Polyacrylamide gel electrophoresis (PAGE) and immunoblotting (Western blotting) are the most common methods in life science. In conjunction with these methods, the polyhistidine-tag has proven to be a superb fusion tag for protein purification as well as specific protein detection by immunoblotting, which led to a vast amount of commercially available antibodies. Nevertheless, antibody batch-to-batch variations and nonspecific binding complicate the laborious procedure. The interaction principle applied for His-tagged protein purification by metal-affinity chromatography using N-nitrilotriacetic acid (NTA) was employed to develop small high-affinity lock-and-key molecules coupled to a fluorophore. These multivalent NTA probes allow specific detection of His-tagged proteins by fluorescence. Here, we report on HisQuick-PAGE as a fast and versatile immunoblot alternative, using such high-affinity fluorescent super-chelator probes. The procedure allows direct, fast, and ultra-sensitive in-gel detection and analysis of soluble proteins as well as intact membrane protein complexes and macromolecular ribonucleoprotein particles.
Fluorescent probes based on Ni(II)-loaded super-chelator hexavalent N-nitriloacetic acid (hexaNTAfluorophore) are versatile, reversible, and nondisturbing tools for fluorescent live-cell labeling of intracellular histidine-tagged proteins and in-situ imaging by super-resolution microscopy (Fig. 1). The super-chelator and a His-tag constitute a small-molecule interaction pair with (sub)nanomolar affinities and high kinetic stability (koff ≈ 10−6 s−1)1. Commercially available monovalent N-nitriloacetic acid (monoNTA) probes lack these properties (KD ≈ 14 µM; koff ≈ 1 s−1), and thus cannot be used as antibody-like probes for His-tagged proteins2,3. The trivalent N-nitriloacetic acid (trisNTA) exhibits a nanomolar affinity (KD = 9.5 ± 0.1 nM) (Fig. 1)4,5 as well as a low intracellular background in living systems5,6,7. Different dissociation rates for hexaNTA and trisNTA enable kinetic tracing of fusion proteins with commonly used His-tags1. Fluorescent multivalent chelator probes may also offer specific and stable labeling for convenient ultrafast protein detection in polyacrylamide gel electrophoresis (PAGE). Here, we report on various in-gel fluorescence methods summarized as HisQuick-PAGE (Quick His-tag detection). We elaborate that the super-chelator hexaNTAfluorophore allows nearly background-free in-gel detection of His10- or His12-tagged proteins in sodium dodecyl sulfate (SDS)-PAGE. Moreover, we show specific and robust visualization of His6- to His12-tagged proteins by either tris- or hexaNTAfluorophore in native PAGE. Representing a method for the rapid and generic detection of various targets, ranging from soluble proteins to membrane-associated multi-protein complexes and macromolecular assemblies, HisQuick-PAGE offers a versatile and robust alternative to immunoblotting.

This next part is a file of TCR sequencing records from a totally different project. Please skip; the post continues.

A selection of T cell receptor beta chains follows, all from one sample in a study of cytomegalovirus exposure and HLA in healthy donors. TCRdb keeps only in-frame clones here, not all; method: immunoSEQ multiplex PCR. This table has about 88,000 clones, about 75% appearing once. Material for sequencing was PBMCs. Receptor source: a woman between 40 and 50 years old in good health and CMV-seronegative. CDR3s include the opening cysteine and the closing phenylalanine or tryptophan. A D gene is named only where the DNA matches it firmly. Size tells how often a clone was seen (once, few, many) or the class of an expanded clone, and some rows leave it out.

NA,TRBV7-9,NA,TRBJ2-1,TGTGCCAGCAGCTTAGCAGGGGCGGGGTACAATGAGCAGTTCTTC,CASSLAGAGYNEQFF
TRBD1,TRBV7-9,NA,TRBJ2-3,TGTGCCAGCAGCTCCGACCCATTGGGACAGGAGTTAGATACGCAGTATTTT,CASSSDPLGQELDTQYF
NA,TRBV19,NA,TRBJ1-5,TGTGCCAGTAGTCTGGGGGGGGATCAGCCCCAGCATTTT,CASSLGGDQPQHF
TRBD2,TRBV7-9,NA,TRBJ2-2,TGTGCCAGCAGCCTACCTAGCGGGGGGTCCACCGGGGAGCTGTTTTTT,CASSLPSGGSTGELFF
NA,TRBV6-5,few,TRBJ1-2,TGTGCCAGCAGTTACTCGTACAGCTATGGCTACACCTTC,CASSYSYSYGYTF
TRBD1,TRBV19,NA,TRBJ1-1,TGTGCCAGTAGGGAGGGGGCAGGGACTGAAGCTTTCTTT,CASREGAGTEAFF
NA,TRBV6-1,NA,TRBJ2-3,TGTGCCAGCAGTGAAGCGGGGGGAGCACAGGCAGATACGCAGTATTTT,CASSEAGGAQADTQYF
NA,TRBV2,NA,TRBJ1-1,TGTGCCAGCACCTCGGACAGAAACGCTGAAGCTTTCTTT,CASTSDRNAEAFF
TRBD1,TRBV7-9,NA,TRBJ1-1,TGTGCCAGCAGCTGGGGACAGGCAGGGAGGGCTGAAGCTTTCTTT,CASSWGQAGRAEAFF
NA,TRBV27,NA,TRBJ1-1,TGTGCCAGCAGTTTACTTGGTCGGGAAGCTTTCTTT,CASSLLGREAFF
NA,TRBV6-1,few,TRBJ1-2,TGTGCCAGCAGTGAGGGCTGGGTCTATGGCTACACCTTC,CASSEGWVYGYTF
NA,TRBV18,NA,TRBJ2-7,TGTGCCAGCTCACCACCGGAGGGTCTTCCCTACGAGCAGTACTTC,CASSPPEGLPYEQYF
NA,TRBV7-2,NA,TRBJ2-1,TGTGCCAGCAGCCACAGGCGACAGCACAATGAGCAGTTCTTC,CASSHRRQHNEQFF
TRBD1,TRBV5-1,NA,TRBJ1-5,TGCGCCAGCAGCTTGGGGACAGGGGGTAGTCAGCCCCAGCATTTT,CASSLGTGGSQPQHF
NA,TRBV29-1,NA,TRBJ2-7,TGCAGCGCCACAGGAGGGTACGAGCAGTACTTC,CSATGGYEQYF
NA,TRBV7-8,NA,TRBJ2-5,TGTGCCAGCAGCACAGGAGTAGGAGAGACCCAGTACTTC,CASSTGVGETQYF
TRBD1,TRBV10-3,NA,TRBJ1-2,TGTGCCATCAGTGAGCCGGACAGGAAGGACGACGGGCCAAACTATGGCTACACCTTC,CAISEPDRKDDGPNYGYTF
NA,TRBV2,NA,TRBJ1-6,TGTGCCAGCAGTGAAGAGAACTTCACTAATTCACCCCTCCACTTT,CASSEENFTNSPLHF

His-tag labeling by fluorescent NTA probes in SDS-PAGE
To demonstrate the possibilities of multivalent chelator probes for gel electrophoresis analyses combined with in-gel detection while bypassing any further washing and staining procedures, we used the maltose-binding protein (MBP) harboring a C-terminal His6-, His10-, or His12-tag as reference. His-tagged proteins were incubated with trisNTAfluorophore or hexaNTAfluorophore (Fig. 2). We first analyzed specific labeling by discontinuous SDS-PAGE (non-reducing) and in-gel fluorescence utilizing the bright, photostable organic fluorophore Alexa647 for sensitive detection8. Immediately after electrophoresis and without any additional washing or staining procedures, we recorded the fluorescence of the labeled proteins. In stark contrast to trisNTAAlexa647, high signal-to-background labeling of His10- and His12-tagged proteins was visible by hexaNTAAlexa647 (Fig. 3a). A slight upshift of the labeled protein was observed by Coomassie staining (Supplementary Fig. 1). To investigate the detection limit of our in-gel labeling method, we titrated various concentrations of the His12-tagged protein preincubated with hexaNTAAlexa647 (450 nM). In non-reducing SDS-PAGE, 10 ng (230 fmol) of MBP-His12 were detected by in-gel fluorescence (Fig. 3b, Table 1). In contrast, only 0.3 µg (7 pmol) of protein were visualized by Coomassie staining. We next examined protein labeling under reducing conditions (Fig. 3c). Prior to the addition of hexaNTAAlexa647, His12-tagged proteins were incubated at 95 °C in SDS-loading buffer containing various concentrations of dithiothreitol (DTT). Labeling of His12-tagged proteins was not affected by reducing agent, owing to the high kinetic stability of the super-chelator/His-tag complex. In the presence of 250 mM DTT, which is a concentration commonly used in SDS-PAGE loading buffers, we observed no decrease in the labeling efficiency (Fig. 3c).